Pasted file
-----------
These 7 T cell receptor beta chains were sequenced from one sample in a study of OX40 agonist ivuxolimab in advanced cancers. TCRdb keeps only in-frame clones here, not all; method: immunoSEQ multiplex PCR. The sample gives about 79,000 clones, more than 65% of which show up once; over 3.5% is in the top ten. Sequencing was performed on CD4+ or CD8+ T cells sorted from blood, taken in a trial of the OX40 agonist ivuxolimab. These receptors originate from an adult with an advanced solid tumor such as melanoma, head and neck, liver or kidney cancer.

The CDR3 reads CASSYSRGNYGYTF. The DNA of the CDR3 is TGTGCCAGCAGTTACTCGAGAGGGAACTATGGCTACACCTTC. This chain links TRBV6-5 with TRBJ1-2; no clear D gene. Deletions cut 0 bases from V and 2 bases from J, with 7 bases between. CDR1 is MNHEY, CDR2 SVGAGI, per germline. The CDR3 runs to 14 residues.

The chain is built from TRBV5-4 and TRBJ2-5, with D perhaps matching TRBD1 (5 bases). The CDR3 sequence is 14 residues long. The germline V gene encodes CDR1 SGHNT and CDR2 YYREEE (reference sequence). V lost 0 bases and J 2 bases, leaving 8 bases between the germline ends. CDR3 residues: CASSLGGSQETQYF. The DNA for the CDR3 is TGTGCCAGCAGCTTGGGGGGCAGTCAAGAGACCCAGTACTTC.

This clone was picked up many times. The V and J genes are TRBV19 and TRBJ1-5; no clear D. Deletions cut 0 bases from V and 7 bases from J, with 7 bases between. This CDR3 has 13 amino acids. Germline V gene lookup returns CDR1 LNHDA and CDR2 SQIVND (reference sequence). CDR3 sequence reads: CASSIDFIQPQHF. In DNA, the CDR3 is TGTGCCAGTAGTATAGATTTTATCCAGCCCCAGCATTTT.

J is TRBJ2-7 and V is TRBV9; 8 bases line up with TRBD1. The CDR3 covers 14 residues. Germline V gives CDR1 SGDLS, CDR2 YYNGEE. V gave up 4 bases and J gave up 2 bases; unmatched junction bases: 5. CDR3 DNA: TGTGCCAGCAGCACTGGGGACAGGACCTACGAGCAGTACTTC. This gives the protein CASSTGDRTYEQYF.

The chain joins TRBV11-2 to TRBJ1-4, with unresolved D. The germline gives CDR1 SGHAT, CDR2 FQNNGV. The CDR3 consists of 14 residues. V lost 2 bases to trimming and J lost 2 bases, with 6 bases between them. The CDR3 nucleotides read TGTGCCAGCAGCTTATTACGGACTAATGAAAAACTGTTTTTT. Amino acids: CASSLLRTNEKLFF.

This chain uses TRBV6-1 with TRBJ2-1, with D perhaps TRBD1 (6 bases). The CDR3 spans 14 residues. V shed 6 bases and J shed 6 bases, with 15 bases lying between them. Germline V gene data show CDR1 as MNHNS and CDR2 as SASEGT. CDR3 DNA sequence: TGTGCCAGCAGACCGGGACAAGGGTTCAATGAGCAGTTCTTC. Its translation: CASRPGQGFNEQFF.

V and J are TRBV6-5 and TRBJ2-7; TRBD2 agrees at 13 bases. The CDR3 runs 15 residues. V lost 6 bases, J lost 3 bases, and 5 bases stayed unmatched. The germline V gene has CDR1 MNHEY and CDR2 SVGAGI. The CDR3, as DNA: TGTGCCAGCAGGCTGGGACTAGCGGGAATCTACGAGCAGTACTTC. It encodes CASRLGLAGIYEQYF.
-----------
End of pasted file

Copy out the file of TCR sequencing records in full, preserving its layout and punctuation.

These 7 T cell receptor beta chains were sequenced from one sample in a study of OX40 agonist ivuxolimab in advanced cancers. TCRdb keeps only in-frame clones here, not all; method: immunoSEQ multiplex PCR. The sample gives about 79,000 clones, more than 65% of which show up once; over 3.5% is in the top ten. Sequencing was performed on CD4+ or CD8+ T cells sorted from blood, taken in a trial of the OX40 agonist ivuxolimab. These receptors originate from an adult with an advanced solid tumor such as melanoma, head and neck, liver or kidney cancer.

The CDR3 reads CASSYSRGNYGYTF. The DNA of the CDR3 is TGTGCCAGCAGTTACTCGAGAGGGAACTATGGCTACACCTTC. This chain links TRBV6-5 with TRBJ1-2; no clear D gene. Deletions cut 0 bases from V and 2 bases from J, with 7 bases between. CDR1 is MNHEY, CDR2 SVGAGI, per germline. The CDR3 runs to 14 residues.

The chain is built from TRBV5-4 and TRBJ2-5, with D perhaps matching TRBD1 (5 bases). The CDR3 sequence is 14 residues long. The germline V gene encodes CDR1 SGHNT and CDR2 YYREEE (reference sequence). V lost 0 bases and J 2 bases, leaving 8 bases between the germline ends. CDR3 residues: CASSLGGSQETQYF. The DNA for the CDR3 is TGTGCCAGCAGCTTGGGGGGCAGTCAAGAGACCCAGTACTTC.

This clone was picked up many times. The V and J genes are TRBV19 and TRBJ1-5; no clear D. Deletions cut 0 bases from V and 7 bases from J, with 7 bases between. This CDR3 has 13 amino acids. Germline V gene lookup returns CDR1 LNHDA and CDR2 SQIVND (reference sequence). CDR3 sequence reads: CASSIDFIQPQHF. In DNA, the CDR3 is TGTGCCAGTAGTATAGATTTTATCCAGCCCCAGCATTTT.

J is TRBJ2-7 and V is TRBV9; 8 bases line up with TRBD1. The CDR3 covers 14 residues. Germline V gives CDR1 SGDLS, CDR2 YYNGEE. V gave up 4 bases and J gave up 2 bases; unmatched junction bases: 5. CDR3 DNA: TGTGCCAGCAGCACTGGGGACAGGACCTACGAGCAGTACTTC. This gives the protein CASSTGDRTYEQYF.

The chain joins TRBV11-2 to TRBJ1-4, with unresolved D. The germline gives CDR1 SGHAT, CDR2 FQNNGV. The CDR3 consists of 14 residues. V lost 2 bases to trimming and J lost 2 bases, with 6 bases between them. The CDR3 nucleotides read TGTGCCAGCAGCTTATTACGGACTAATGAAAAACTGTTTTTT. Amino acids: CASSLLRTNEKLFF.

This chain uses TRBV6-1 with TRBJ2-1, with D perhaps TRBD1 (6 bases). The CDR3 spans 14 residues. V shed 6 bases and J shed 6 bases, with 15 bases lying between them. Germline V gene data show CDR1 as MNHNS and CDR2 as SASEGT. CDR3 DNA sequence: TGTGCCAGCAGACCGGGACAAGGGTTCAATGAGCAGTTCTTC. Its translation: CASRPGQGFNEQFF.

V and J are TRBV6-5 and TRBJ2-7; TRBD2 agrees at 13 bases. The CDR3 runs 15 residues. V lost 6 bases, J lost 3 bases, and 5 bases stayed unmatched. The germline V gene has CDR1 MNHEY and CDR2 SVGAGI. The CDR3, as DNA: TGTGCCAGCAGGCTGGGACTAGCGGGAATCTACGAGCAGTACTTC. It encodes CASRLGLAGIYEQYF.